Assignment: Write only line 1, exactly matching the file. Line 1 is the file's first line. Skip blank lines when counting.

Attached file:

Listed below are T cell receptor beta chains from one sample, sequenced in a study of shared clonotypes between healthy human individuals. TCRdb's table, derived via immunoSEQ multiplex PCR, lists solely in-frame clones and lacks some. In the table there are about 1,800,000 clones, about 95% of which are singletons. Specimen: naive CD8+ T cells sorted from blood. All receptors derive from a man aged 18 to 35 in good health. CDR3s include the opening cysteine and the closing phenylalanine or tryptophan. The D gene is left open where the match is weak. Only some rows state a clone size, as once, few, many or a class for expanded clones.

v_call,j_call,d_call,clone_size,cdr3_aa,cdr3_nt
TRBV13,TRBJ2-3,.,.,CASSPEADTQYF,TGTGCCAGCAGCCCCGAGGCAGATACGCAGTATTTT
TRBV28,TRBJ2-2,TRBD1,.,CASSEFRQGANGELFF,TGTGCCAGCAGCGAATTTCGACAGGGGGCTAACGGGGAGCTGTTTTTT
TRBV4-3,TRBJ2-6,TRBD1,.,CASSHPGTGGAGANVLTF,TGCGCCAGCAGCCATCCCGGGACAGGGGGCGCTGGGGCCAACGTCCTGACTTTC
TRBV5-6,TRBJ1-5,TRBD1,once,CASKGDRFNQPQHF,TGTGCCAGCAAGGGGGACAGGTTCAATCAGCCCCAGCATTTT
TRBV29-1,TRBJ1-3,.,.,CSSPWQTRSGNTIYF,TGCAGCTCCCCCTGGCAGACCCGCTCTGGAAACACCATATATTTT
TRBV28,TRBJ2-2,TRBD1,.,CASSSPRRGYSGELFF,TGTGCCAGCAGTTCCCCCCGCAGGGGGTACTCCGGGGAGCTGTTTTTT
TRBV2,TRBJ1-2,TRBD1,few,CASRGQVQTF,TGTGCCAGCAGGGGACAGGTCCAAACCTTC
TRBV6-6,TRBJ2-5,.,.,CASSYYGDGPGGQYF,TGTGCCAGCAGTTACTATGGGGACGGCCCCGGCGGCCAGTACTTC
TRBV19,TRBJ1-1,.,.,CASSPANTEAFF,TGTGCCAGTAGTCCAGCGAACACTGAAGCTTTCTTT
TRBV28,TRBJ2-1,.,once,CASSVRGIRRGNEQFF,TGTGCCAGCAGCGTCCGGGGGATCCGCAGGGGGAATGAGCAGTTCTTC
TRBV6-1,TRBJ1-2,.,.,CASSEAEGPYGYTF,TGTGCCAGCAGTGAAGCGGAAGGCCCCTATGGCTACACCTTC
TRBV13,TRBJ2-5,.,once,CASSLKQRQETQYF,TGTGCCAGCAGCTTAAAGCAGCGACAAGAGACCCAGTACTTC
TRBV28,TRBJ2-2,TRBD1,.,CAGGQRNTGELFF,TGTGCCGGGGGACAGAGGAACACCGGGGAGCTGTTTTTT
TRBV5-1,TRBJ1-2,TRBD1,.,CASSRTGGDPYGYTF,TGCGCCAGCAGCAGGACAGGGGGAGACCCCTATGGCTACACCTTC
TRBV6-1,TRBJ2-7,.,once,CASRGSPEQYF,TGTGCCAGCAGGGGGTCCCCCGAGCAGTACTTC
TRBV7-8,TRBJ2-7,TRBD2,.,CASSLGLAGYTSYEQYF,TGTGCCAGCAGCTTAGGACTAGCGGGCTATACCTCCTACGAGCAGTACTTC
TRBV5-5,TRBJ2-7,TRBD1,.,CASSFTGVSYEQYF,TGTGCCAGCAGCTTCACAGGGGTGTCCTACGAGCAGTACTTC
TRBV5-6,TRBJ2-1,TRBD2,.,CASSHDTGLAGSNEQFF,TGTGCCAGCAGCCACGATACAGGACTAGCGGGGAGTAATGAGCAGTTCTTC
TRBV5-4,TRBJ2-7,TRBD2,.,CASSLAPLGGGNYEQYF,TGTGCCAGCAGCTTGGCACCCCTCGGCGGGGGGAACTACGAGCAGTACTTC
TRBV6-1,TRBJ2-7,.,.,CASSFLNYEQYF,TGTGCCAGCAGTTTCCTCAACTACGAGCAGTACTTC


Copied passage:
Listed below are T cell receptor beta chains from one sample, sequenced in a study of shared clonotypes between healthy human individuals. TCRdb's table, derived via immunoSEQ multiplex PCR, lists solely in-frame clones and lacks some. In the table there are about 1,800,000 clones, about 95% of which are singletons. Specimen: naive CD8+ T cells sorted from blood. All receptors derive from a man aged 18 to 35 in good health. CDR3s include the opening cysteine and the closing phenylalanine or tryptophan. The D gene is left open where the match is weak. Only some rows state a clone size, as once, few, many or a class for expanded clones.